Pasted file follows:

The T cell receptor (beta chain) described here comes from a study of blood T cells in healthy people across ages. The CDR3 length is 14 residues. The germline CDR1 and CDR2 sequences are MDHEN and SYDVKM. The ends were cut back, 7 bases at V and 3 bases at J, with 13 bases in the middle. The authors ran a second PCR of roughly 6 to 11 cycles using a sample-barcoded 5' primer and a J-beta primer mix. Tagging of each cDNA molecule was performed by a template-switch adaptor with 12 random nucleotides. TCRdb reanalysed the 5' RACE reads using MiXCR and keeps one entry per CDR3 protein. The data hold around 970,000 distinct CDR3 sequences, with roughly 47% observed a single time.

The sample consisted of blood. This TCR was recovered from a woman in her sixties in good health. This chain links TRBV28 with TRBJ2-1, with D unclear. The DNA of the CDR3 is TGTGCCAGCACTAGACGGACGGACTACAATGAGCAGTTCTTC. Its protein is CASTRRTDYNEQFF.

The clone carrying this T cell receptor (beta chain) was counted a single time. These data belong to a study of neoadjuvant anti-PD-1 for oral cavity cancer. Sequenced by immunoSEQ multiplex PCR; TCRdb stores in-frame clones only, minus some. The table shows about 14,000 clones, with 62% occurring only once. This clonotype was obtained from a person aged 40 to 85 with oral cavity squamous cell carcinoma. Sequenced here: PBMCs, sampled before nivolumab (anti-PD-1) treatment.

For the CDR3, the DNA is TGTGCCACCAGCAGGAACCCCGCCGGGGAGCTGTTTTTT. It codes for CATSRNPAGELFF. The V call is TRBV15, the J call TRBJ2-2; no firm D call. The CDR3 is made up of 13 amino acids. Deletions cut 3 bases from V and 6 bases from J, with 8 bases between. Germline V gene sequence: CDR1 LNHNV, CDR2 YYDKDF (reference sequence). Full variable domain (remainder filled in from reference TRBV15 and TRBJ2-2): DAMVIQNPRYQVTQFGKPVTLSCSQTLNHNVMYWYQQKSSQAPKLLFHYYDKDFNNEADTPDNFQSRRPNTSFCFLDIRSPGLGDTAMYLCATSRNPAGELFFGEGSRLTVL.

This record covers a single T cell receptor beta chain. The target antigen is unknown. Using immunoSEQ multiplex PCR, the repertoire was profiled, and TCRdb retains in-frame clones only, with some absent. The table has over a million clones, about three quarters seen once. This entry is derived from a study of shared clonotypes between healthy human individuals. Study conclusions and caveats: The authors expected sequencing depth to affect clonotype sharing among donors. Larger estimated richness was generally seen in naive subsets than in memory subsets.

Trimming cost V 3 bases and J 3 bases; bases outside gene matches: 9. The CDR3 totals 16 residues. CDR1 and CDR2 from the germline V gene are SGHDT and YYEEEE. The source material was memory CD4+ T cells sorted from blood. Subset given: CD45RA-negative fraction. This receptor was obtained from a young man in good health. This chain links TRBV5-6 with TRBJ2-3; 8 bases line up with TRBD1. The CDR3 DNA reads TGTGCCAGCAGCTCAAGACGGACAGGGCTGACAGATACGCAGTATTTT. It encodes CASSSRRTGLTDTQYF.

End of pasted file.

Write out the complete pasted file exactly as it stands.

The T cell receptor (beta chain) described here comes from a study of blood T cells in healthy people across ages. The CDR3 length is 14 residues. The germline CDR1 and CDR2 sequences are MDHEN and SYDVKM. The ends were cut back, 7 bases at V and 3 bases at J, with 13 bases in the middle. The authors ran a second PCR of roughly 6 to 11 cycles using a sample-barcoded 5' primer and a J-beta primer mix. Tagging of each cDNA molecule was performed by a template-switch adaptor with 12 random nucleotides. TCRdb reanalysed the 5' RACE reads using MiXCR and keeps one entry per CDR3 protein. The data hold around 970,000 distinct CDR3 sequences, with roughly 47% observed a single time.

The sample consisted of blood. This TCR was recovered from a woman in her sixties in good health. This chain links TRBV28 with TRBJ2-1, with D unclear. The DNA of the CDR3 is TGTGCCAGCACTAGACGGACGGACTACAATGAGCAGTTCTTC. Its protein is CASTRRTDYNEQFF.

The clone carrying this T cell receptor (beta chain) was counted a single time. These data belong to a study of neoadjuvant anti-PD-1 for oral cavity cancer. Sequenced by immunoSEQ multiplex PCR; TCRdb stores in-frame clones only, minus some. The table shows about 14,000 clones, with 62% occurring only once. This clonotype was obtained from a person aged 40 to 85 with oral cavity squamous cell carcinoma. Sequenced here: PBMCs, sampled before nivolumab (anti-PD-1) treatment.

For the CDR3, the DNA is TGTGCCACCAGCAGGAACCCCGCCGGGGAGCTGTTTTTT. It codes for CATSRNPAGELFF. The V call is TRBV15, the J call TRBJ2-2; no firm D call. The CDR3 is made up of 13 amino acids. Deletions cut 3 bases from V and 6 bases from J, with 8 bases between. Germline V gene sequence: CDR1 LNHNV, CDR2 YYDKDF (reference sequence). Full variable domain (remainder filled in from reference TRBV15 and TRBJ2-2): DAMVIQNPRYQVTQFGKPVTLSCSQTLNHNVMYWYQQKSSQAPKLLFHYYDKDFNNEADTPDNFQSRRPNTSFCFLDIRSPGLGDTAMYLCATSRNPAGELFFGEGSRLTVL.

This record covers a single T cell receptor beta chain. The target antigen is unknown. Using immunoSEQ multiplex PCR, the repertoire was profiled, and TCRdb retains in-frame clones only, with some absent. The table has over a million clones, about three quarters seen once. This entry is derived from a study of shared clonotypes between healthy human individuals. Study conclusions and caveats: The authors expected sequencing depth to affect clonotype sharing among donors. Larger estimated richness was generally seen in naive subsets than in memory subsets.

Trimming cost V 3 bases and J 3 bases; bases outside gene matches: 9. The CDR3 totals 16 residues. CDR1 and CDR2 from the germline V gene are SGHDT and YYEEEE. The source material was memory CD4+ T cells sorted from blood. Subset given: CD45RA-negative fraction. This receptor was obtained from a young man in good health. This chain links TRBV5-6 with TRBJ2-3; 8 bases line up with TRBD1. The CDR3 DNA reads TGTGCCAGCAGCTCAAGACGGACAGGGCTGACAGATACGCAGTATTTT. It encodes CASSSRRTGLTDTQYF.